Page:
"So & So" Motorbike Co. I don't get it???

Discussion in 'General Questions' started by Joaquin Suave, Jun 25, 2011.

  1. Joaquin Suave

    Joaquin Suave New Member

    Pardon me, I don't mean to be professor Buzzkill here...

    But, whats the deal with people buying a Felt or "whatever" frameset (probably retail), a cheap import motor package, and a couple of other ancillary components (again probably retail). Blowing some paint on the frames & fenders...

    Then calling themselves a motorbike company??????

    Have they designed or custom build a d*mb thing? Are they paying for product liability insurance on their supposed product? Are they marketing their product to anyone other than a couple of "homeboyz" in the hood?

    Just because you are handy with some wrenches and can build a website, doesn't mean your are a manufacturer!

    Personally, I feel that there should be some criteria to designate the REAL BUILDERS from poseurs that JUST buy and re-market other peoples "stuff"!


  2. Happy Valley

    Happy Valley Active Member

    Heh, where to begin?

    Let's face it, there are many assemblers and very few builders. The nature of the game so far has been backyard mechanics thinking or being asked "where can I get one?" Then, mission creep sets in, lol.

    If you were manufacturing chopper motorcycles say, building frames etc, to become legal with the authority to issue 17 digit VINs or MCOs (manufacturers certificates of origin) for titling purposes, you would need to apply for and obtain a USDOT Manufacturers License certificate and adhere to the safety regs and record keeping requirements.

    So far for MBs, liability, legal or even credibility issues haven't been of much concern because it's mostly small potatoes to this point and heavily weighted toward the do-it-yourselfer. This might have to change but I think it's very likely a slippery slope to navigate.

    If/should MBs become numerous enough on the highways AND the number of "builders" escalate to the point where .gov takes notice and steps in, then expect the same safety requirements in effect for motorcycles with frames, wheels, brakes, lights and speed rated tires to take hold. And pretty much kiss the DIY, backyard built motorized bicycle goodbye.

    Those of us around during the '70s oil price shocks saw a similar (not exactly the same I realize) thing happen with Mopeds. They went from an essentially unregulated, cheap mode of transportation to a whole legal, regulated class of motor vehicle.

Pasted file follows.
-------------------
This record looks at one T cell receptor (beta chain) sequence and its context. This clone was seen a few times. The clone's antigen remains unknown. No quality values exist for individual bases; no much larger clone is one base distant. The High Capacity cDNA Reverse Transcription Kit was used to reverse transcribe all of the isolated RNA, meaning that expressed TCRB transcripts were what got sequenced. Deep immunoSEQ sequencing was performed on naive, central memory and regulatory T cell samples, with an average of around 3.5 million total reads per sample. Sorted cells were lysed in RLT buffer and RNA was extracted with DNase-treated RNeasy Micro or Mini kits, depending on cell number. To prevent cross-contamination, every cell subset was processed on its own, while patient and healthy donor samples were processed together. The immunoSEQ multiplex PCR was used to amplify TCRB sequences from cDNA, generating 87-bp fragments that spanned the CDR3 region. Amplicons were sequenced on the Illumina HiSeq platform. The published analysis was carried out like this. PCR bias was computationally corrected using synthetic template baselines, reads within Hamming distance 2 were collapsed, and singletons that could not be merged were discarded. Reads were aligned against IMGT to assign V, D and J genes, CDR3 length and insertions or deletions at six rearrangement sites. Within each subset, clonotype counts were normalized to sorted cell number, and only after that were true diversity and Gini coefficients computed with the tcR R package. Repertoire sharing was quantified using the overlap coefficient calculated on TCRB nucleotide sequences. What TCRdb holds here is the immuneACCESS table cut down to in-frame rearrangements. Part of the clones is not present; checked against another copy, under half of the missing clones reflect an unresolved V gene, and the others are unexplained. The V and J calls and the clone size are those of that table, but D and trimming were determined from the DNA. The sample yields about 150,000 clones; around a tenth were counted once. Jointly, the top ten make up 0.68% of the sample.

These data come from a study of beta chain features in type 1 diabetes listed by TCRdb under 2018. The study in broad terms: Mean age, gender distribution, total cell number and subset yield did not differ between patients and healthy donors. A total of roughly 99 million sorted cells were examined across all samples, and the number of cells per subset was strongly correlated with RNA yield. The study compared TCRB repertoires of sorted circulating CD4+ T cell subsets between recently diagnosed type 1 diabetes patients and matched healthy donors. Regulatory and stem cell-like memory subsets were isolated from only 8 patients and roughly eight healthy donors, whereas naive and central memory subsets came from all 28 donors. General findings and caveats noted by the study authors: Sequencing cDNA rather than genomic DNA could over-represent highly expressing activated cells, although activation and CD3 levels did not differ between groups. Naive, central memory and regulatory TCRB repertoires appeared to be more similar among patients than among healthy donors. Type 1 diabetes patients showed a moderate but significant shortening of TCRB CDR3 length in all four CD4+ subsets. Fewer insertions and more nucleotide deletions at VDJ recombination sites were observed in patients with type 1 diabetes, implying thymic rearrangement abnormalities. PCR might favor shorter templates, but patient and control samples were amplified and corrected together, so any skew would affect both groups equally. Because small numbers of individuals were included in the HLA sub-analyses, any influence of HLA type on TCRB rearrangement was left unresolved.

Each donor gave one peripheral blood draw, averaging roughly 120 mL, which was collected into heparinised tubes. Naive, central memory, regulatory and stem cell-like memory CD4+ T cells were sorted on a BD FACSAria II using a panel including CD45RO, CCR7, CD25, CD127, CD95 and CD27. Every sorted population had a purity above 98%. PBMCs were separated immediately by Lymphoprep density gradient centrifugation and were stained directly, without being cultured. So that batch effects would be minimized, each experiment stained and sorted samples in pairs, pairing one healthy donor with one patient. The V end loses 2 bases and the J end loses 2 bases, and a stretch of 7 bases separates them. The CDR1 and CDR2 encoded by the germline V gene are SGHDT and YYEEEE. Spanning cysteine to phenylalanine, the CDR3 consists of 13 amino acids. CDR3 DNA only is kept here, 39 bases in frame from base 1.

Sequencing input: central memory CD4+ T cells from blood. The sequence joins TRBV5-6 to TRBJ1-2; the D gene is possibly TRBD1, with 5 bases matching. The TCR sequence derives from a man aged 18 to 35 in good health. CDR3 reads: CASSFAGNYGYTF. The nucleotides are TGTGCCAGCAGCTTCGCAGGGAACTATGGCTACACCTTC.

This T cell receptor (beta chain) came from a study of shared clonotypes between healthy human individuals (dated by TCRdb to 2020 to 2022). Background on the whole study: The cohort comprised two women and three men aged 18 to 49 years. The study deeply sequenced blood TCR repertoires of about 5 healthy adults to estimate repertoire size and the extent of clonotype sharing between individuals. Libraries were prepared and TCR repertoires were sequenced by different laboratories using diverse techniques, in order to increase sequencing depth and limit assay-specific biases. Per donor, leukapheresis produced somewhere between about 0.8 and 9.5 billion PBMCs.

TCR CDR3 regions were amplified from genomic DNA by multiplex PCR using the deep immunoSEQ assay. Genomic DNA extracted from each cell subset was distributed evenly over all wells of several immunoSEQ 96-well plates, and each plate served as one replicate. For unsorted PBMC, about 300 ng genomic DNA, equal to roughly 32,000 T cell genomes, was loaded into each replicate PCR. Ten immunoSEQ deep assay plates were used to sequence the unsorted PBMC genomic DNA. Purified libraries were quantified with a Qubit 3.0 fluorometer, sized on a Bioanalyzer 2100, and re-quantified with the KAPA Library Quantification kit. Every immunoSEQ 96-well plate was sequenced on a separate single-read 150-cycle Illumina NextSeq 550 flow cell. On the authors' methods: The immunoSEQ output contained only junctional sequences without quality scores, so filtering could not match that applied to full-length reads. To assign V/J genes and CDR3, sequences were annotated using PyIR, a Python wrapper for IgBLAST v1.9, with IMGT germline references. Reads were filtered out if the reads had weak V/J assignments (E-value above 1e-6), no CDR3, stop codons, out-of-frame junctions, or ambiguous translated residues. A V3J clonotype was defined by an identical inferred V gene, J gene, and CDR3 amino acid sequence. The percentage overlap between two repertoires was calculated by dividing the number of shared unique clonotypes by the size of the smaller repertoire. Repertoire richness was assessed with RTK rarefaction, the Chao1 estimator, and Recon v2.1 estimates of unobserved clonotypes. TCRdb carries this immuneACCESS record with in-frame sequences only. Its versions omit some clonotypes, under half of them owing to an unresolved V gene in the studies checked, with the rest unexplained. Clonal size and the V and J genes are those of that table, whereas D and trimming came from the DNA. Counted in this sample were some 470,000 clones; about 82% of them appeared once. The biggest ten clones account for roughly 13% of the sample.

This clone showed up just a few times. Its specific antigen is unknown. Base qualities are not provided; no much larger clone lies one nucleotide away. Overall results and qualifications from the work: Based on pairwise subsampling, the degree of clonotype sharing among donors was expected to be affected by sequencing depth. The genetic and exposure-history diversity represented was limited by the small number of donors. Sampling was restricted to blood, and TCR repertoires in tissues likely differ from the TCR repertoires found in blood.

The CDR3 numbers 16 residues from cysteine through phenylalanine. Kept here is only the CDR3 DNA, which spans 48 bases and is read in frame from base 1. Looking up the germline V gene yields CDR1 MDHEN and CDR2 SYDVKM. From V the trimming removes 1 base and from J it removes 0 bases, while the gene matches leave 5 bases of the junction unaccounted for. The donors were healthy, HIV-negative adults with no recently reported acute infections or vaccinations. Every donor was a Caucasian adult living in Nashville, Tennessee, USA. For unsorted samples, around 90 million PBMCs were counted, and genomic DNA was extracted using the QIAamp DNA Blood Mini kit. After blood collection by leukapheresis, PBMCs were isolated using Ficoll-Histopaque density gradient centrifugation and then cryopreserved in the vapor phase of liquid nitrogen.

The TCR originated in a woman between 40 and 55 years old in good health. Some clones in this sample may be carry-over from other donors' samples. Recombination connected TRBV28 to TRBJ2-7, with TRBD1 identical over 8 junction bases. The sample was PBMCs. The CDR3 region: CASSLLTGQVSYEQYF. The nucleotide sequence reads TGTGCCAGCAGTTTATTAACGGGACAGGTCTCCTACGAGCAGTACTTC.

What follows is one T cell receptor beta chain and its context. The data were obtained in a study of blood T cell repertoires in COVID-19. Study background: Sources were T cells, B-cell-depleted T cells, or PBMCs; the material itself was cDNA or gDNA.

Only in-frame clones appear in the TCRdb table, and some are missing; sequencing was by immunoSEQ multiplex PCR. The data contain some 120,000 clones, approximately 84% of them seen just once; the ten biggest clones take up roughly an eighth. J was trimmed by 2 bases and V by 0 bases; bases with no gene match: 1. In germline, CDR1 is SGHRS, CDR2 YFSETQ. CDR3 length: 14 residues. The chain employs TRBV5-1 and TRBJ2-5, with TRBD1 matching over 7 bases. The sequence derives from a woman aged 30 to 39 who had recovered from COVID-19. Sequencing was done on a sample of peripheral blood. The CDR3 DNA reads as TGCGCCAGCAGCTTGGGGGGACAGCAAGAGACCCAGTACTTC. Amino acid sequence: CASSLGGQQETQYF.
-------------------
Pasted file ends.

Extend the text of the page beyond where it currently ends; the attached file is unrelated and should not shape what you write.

Last edited: Jun 25, 2011
  3. Joaquin Suave

    Joaquin Suave New Member

    Superb reply Happy,

    Or should i call you Mr. Valley...

    I guess that I'm suffering from a severe case of wishful thinking because i am trying to get people on the motor bicycle forums to sift the proverbial "wheat from the shaft". If a person were to try to claim that they were a bicycle manufacture on a bicycle enthusiast forum, when it was obvious that they were really just "collecting" other manufactures parts... It would get them laughed off the site. Not so with the moto-bike set!

    So, rather than looking to DOT, NHSA, to give the motorised bicycle clan any legitimacy...I'm just saying we should define from within (not regulate...OOH, bad word!!!). If you are putting together other peoples stuff in your own unique way...then you are an assembler ( AND THAT IS STILL A REALLY COOL THING)!

    If you are designing and building your own frames, clutches, transmissions, etc....Then you are a manufacturer! And deserve the right call to yourself a motor-bicycle company.

    Just my own $.02...Not that it means squat to anyone else.
  4. Happy Valley

    Happy Valley Active Member

    Only if I should call you Mr. Smooth, lol.

    IMO, it's a worthwhile topic but we might be in the minority thinking so. Most folks just wanna have fun with a hobby. Beyond that, your thought on "define from within" strikes a resonant chord to my thinking....for a number of reasons.

    I know what you're saying about bike building sites, particularly frame builders. (we might compare notes on those sometime). They tend to be terse craftsmen, lol.
    Also though, I have thought for some time that, I'll dare use the word for lack of a better one, self-regulation was something to seek a consensus for, to maintain a degree of advantage in keeping ahead of the curve on legislation and keeping these MB THINGS accessible and not morphing over completely into an unlimited, motorcycle class......I mean if you really want to go fast, get a MC!
    Last edited: Jun 25, 2011
  5. wheelbender6

    wheelbender6 Well-Known Member

    I agree with you Joaquin, but that is what many motor scooter sellers are doing now. They buy off-the-shelf China Scooters, change the body work a bit, and sell it under their name. Buyer beware.
  6. Sgt. Howard

    Sgt. Howard Member